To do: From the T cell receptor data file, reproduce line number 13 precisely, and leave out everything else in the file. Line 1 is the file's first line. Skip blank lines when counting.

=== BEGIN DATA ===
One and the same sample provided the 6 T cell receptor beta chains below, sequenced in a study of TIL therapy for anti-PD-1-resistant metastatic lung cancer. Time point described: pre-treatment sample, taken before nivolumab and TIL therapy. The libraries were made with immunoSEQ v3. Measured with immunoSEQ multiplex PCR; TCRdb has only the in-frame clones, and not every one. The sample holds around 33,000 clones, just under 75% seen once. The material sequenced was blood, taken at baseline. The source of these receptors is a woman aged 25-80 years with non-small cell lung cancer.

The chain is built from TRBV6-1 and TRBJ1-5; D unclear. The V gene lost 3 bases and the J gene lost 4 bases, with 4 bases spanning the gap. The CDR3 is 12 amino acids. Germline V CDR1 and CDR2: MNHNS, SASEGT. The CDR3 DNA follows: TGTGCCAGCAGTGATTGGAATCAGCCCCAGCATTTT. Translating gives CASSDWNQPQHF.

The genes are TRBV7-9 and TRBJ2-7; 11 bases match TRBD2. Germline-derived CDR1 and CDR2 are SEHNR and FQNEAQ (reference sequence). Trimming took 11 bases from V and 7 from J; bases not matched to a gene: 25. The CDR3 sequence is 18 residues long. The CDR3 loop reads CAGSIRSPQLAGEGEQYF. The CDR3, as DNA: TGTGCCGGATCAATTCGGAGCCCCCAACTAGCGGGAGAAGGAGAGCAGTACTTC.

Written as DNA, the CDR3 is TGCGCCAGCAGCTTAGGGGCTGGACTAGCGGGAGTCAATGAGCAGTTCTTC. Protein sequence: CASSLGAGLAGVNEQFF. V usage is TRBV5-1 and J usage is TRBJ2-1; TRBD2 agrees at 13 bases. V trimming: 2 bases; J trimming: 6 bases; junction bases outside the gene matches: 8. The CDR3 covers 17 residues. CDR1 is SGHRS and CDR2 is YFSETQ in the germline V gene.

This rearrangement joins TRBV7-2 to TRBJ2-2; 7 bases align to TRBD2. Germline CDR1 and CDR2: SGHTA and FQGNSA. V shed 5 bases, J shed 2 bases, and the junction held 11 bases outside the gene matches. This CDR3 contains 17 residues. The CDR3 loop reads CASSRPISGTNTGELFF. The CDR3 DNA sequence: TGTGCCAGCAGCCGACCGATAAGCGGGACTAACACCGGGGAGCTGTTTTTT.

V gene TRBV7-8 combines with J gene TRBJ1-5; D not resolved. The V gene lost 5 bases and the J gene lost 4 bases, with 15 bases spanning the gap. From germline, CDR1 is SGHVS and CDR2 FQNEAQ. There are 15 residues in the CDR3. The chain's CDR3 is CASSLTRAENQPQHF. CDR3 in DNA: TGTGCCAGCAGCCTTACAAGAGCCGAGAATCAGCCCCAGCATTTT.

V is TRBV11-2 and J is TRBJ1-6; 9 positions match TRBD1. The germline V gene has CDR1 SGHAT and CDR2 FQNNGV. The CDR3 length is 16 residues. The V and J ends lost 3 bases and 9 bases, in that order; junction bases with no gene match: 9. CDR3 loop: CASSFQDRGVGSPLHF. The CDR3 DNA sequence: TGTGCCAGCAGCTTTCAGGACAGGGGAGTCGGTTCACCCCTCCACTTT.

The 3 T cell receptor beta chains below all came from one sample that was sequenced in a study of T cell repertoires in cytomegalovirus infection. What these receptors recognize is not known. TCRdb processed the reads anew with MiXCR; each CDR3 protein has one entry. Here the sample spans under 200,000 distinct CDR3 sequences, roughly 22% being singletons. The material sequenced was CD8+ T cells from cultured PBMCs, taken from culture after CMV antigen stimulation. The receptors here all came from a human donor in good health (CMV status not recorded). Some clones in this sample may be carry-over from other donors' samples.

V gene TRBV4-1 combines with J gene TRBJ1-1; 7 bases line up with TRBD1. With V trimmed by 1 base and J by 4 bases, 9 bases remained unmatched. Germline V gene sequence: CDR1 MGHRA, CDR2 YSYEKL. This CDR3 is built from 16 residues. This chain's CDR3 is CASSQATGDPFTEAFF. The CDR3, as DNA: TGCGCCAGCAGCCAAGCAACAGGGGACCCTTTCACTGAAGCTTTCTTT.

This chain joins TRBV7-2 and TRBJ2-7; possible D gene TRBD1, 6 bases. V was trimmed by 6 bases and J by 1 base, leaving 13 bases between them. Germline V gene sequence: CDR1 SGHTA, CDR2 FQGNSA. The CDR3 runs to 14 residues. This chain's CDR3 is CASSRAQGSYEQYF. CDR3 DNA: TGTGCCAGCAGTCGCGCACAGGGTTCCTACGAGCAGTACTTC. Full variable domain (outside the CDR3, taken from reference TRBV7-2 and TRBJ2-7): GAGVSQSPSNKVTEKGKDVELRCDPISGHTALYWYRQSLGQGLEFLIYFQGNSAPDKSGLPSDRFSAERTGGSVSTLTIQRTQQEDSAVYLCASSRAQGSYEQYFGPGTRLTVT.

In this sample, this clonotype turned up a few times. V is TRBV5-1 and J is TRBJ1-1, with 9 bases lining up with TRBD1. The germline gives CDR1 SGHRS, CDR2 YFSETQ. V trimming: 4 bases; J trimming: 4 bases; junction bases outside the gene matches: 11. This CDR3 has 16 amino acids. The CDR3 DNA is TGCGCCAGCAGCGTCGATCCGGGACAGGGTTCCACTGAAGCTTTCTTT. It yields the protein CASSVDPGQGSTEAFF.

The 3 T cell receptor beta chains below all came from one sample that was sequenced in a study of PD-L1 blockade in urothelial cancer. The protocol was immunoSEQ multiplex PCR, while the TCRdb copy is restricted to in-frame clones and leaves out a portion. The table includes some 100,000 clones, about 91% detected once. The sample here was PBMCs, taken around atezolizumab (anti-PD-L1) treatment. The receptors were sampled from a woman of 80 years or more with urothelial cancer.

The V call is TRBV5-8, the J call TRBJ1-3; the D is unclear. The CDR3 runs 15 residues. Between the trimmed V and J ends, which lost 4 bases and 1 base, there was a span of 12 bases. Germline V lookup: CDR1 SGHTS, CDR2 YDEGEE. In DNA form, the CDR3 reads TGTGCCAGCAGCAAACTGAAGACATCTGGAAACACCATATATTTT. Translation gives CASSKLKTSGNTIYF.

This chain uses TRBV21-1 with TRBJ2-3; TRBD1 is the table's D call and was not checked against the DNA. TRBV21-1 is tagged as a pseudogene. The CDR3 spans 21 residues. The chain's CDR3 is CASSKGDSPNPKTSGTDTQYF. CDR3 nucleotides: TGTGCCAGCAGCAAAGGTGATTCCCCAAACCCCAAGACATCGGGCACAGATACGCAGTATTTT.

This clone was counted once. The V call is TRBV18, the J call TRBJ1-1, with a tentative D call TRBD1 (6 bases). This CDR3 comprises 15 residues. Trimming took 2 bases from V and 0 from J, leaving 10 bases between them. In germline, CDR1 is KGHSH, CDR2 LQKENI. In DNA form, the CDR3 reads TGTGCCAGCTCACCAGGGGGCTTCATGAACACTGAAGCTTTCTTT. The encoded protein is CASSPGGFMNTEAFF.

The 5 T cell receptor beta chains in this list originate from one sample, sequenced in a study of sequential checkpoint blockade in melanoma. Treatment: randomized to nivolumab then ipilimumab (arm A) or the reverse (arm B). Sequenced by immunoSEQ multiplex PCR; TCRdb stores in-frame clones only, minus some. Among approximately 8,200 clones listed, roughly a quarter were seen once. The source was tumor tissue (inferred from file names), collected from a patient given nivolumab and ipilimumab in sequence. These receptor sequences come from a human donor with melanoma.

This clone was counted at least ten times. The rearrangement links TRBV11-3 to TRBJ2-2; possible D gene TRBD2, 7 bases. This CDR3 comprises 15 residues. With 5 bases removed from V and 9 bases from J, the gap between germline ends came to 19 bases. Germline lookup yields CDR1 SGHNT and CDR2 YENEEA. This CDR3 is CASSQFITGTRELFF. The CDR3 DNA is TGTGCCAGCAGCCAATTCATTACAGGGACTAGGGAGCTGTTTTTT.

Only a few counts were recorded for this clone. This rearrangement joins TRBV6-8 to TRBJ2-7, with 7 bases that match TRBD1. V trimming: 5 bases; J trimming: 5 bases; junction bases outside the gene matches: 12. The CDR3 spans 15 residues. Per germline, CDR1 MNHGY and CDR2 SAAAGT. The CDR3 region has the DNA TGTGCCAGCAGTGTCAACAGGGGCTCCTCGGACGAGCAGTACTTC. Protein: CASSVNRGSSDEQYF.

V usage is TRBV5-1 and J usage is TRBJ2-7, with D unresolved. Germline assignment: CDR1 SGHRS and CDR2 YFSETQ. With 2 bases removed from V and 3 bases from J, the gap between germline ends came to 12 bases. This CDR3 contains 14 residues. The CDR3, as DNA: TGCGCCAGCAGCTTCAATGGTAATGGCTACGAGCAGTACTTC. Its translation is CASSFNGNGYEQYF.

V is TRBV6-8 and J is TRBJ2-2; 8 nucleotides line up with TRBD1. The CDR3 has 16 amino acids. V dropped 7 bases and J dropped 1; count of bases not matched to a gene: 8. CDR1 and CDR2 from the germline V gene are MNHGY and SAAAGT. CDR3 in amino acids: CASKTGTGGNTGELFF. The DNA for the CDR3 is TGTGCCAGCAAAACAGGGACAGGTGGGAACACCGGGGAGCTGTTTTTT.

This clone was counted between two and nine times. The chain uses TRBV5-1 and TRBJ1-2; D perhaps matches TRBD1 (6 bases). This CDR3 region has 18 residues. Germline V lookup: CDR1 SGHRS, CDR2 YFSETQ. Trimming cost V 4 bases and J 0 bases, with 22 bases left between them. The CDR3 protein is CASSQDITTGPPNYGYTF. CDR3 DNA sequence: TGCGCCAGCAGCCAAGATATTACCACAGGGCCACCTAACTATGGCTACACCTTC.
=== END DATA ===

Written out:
The V call is TRBV5-8, the J call TRBJ1-3; the D is unclear. The CDR3 runs 15 residues. Between the trimmed V and J ends, which lost 4 bases and 1 base, there was a span of 12 bases. Germline V lookup: CDR1 SGHTS, CDR2 YDEGEE. In DNA form, the CDR3 reads TGTGCCAGCAGCAAACTGAAGACATCTGGAAACACCATATATTTT. Translation gives CASSKLKTSGNTIYF.